Ken Squier was a famous American sportscaster and motorsports editor. From 1979 to 1997, he talked about the action in NASCAR races on CBS, and he did the same for TBS from 1983 to 1999. In 1979, Squier was the first announcer to give a play-by-play commentary for the Daytona 500.
He came up with the term “The Great American Race” for the Daytona 500 and played a role in introducing the in-car camera from Australia for the event in 1982. Sadly, Ken Squier passed away on Wednesday at the age of 88.
Ken Squier Net Worth
As of 2023, Ken Squier’s net worth was estimated to be around $7 million. This figure reflects his enduring contributions over decades in the racing and broadcasting industries.
Ken Squier Early Life and Career Beginnings
Ken Squier, born on April 10, 1935, in Waterbury, Vermont, began his broadcasting career at the age of 12. His father, Lloyd Squier, owned WDEV, a local radio station where Ken started his on-air work.
Following his father’s death in 1979, Ken inherited the station, becoming its principal owner and CEO. His career in race announcing started when he was just 14, announcing a stock car race from the back of an old logging truck in Vermont.
He opened the Thunder Road International SpeedBowl in Vermont in 1960 and co-founded the Motor Racing Network in 1970.
Ken Squier Pioneering Role in NASCAR Broadcasting
Squier is renowned for his role as a pioneering NASCAR announcer. He served as a pit reporter for the Greenville 200 on ABC in 1971 and joined CBS Sports a year later. His most notable achievement was being the first to provide lap-by-lap commentary for the Daytona 500 in 1979, a race he coined as “The Great American Race.”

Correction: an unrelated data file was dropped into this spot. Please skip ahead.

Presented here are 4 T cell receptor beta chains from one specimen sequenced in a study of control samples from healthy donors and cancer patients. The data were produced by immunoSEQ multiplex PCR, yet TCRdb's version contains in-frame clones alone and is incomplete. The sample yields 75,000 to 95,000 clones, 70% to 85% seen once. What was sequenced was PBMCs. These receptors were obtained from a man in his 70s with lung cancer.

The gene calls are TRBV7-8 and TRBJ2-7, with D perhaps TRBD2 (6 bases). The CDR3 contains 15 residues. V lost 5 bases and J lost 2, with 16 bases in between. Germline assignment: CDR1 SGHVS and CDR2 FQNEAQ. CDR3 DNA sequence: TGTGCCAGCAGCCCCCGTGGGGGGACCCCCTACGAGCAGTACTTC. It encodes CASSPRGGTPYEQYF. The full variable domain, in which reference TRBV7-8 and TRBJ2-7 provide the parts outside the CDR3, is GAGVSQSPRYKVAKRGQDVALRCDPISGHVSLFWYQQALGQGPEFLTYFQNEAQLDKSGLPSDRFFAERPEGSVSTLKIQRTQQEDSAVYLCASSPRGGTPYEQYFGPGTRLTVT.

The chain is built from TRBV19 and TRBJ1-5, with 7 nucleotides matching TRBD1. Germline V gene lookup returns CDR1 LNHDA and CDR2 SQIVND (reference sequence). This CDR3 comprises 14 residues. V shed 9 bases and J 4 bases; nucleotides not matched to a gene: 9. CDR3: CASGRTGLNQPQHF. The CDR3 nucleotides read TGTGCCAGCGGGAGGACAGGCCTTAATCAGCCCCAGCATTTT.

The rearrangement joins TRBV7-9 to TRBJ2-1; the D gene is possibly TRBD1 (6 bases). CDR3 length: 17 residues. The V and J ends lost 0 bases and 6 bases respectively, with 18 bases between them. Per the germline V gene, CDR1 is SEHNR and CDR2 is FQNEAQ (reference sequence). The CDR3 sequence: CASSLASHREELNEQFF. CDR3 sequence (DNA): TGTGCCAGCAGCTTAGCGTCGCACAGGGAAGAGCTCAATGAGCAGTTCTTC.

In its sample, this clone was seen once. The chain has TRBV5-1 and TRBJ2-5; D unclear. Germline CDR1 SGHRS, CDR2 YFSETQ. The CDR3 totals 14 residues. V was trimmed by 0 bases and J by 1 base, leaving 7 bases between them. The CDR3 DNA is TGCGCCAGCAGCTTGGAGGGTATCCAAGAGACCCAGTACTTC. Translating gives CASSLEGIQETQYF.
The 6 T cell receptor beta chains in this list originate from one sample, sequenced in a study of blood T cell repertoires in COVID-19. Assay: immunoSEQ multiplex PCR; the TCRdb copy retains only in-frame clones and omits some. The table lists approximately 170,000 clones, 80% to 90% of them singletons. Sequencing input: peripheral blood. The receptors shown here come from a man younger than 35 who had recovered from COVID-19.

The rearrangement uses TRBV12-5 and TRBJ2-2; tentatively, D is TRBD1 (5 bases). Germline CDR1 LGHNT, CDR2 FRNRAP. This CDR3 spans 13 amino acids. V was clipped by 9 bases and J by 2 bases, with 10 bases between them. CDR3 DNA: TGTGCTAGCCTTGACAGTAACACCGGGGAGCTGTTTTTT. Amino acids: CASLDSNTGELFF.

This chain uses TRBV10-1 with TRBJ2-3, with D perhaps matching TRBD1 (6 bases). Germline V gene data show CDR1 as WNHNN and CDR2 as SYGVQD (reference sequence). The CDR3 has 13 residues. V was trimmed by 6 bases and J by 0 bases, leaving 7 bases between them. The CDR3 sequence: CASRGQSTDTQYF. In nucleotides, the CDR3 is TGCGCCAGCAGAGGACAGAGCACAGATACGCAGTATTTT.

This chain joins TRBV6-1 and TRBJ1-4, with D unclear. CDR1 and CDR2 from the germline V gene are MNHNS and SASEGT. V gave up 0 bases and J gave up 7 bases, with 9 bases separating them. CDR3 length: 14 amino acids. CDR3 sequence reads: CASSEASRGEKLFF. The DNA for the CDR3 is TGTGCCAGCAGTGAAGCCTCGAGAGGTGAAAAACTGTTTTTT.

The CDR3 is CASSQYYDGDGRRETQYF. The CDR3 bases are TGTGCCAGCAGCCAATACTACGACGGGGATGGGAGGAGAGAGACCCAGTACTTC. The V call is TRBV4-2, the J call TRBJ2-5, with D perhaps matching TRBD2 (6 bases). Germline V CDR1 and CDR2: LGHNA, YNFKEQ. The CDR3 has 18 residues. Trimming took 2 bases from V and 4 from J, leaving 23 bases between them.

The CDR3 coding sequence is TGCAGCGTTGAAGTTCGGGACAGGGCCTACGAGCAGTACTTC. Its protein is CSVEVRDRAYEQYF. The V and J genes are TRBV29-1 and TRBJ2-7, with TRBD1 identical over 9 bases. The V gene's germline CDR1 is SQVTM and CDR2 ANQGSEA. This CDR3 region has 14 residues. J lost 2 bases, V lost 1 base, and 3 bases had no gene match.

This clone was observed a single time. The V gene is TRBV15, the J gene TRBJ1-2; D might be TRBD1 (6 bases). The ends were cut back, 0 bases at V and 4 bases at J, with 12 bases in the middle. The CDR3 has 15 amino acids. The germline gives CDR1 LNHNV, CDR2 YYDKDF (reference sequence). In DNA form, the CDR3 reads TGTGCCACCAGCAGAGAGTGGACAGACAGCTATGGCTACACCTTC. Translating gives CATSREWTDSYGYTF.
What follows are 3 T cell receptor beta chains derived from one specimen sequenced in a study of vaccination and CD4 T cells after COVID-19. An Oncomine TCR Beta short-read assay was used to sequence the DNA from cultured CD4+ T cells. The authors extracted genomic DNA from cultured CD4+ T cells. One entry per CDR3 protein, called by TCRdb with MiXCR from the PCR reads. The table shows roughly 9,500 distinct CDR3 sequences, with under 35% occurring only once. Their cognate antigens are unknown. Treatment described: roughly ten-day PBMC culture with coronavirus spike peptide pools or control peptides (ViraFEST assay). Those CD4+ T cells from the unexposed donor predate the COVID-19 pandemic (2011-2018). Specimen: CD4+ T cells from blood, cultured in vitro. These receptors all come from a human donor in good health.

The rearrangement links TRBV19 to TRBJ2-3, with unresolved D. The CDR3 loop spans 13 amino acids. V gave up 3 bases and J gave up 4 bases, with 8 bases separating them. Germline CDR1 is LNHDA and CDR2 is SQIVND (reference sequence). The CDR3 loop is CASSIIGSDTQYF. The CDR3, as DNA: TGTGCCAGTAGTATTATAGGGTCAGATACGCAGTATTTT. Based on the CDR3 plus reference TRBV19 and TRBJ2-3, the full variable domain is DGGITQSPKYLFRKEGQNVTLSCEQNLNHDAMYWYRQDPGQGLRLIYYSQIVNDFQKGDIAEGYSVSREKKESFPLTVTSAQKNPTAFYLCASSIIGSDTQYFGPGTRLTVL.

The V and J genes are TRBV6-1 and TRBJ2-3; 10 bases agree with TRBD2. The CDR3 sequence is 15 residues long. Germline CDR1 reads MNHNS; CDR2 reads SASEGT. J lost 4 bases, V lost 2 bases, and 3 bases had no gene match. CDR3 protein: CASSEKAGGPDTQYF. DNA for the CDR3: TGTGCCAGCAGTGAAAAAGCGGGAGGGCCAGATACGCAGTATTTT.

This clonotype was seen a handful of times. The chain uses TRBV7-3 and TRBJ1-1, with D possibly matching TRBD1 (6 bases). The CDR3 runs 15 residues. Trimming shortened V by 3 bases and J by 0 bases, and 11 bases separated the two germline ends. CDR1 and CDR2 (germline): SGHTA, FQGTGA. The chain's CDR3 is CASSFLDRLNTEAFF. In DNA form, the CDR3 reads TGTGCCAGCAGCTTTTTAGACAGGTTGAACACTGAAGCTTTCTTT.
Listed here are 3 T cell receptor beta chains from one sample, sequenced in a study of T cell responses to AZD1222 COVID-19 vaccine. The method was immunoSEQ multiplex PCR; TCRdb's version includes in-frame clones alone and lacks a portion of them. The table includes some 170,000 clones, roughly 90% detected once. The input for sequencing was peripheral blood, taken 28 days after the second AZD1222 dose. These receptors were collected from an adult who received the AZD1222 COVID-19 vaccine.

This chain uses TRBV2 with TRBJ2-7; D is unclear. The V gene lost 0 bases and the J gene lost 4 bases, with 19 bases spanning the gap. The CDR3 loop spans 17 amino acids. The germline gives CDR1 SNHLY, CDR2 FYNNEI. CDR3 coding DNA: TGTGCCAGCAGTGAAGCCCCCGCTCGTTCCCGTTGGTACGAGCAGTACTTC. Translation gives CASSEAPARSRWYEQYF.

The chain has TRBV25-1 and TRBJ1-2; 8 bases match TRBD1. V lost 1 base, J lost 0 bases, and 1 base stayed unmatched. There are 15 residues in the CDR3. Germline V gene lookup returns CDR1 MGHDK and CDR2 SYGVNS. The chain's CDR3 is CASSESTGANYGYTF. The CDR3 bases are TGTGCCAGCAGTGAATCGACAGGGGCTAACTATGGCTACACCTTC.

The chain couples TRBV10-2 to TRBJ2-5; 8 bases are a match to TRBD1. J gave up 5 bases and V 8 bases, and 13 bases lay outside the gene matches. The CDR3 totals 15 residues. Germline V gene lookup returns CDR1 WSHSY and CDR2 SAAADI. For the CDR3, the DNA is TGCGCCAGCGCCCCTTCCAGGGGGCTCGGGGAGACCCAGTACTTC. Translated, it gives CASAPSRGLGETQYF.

This event marked the first live “flag-to-flag” coverage of the race, which attracted high television ratings, partly due to a major snowstorm on the East Coast keeping viewers indoors. He continued to announce every Daytona 500 until 1997, after which he transitioned to a studio host role until 2000.
Ken Squier Broadcasting Style
Squier’s broadcasting style was distinguished by his use of grandiose words and colorful metaphors. He famously described NASCAR drivers as “common men doing uncommon things” and had a knack for crafting vivid imagery, especially in his commentary of racing events.
His ability to switch between radio and TV broadcasting styles was particularly noted during the 1981 Talladega 500, where he adeptly handled a technical glitch that left viewers with audio only.
Ken Squier Versatility
Aside from his contributions to NASCAR, Squier also announced a variety of other sports. He covered CART IndyCar broadcasts for CBS in the 1990s, hosted the 1982 Individual Speedway World Championship, and covered Formula One races in the 1980s.
He also ventured into commentating for ice skating, golf, tennis, and even the 1992 and 1994 Winter Olympics. His versatility in sports broadcasting was evident in his role as a commentator for the television show “R U Faster Than a Redneck?” in 2013.
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Ken Squier Business Ventures and Contributions
Squier’s business acumen was evident in his ownership and operation of Radio Vermont, Inc., and its stations. He also co-founded World Sports Enterprises, the first television production company specializing in motorsports, and founded the American Canadian Tour late model racing series.
Ken Squier Awards and Honors
Ken Squier’s contributions to sports broadcasting and motorsports were recognized through numerous awards and honors. He was inducted into several halls of fame, including the Oceanside Rotary Club of Daytona Beach Stock Car Racing Hall of Fame, the New England Auto Racers Hall of Fame, and the NASCAR Hall of Fame.
Additionally, he received awards like the Henry T. McLenore Motorsports Press Award for Journalism and was named Vermont Sportscaster of the Year multiple times.
Ken Squier Legacy
Ken Squier’s impact on the world of sports broadcasting, particularly NASCAR, remains significant. His innovative approach to race commentary, combined with his diverse contributions across various sports, cements his status as a legendary figure in the field.
His net worth, a testament to his successful career, is just one aspect of a legacy that spans several decades and continues to influence the sports broadcasting industry.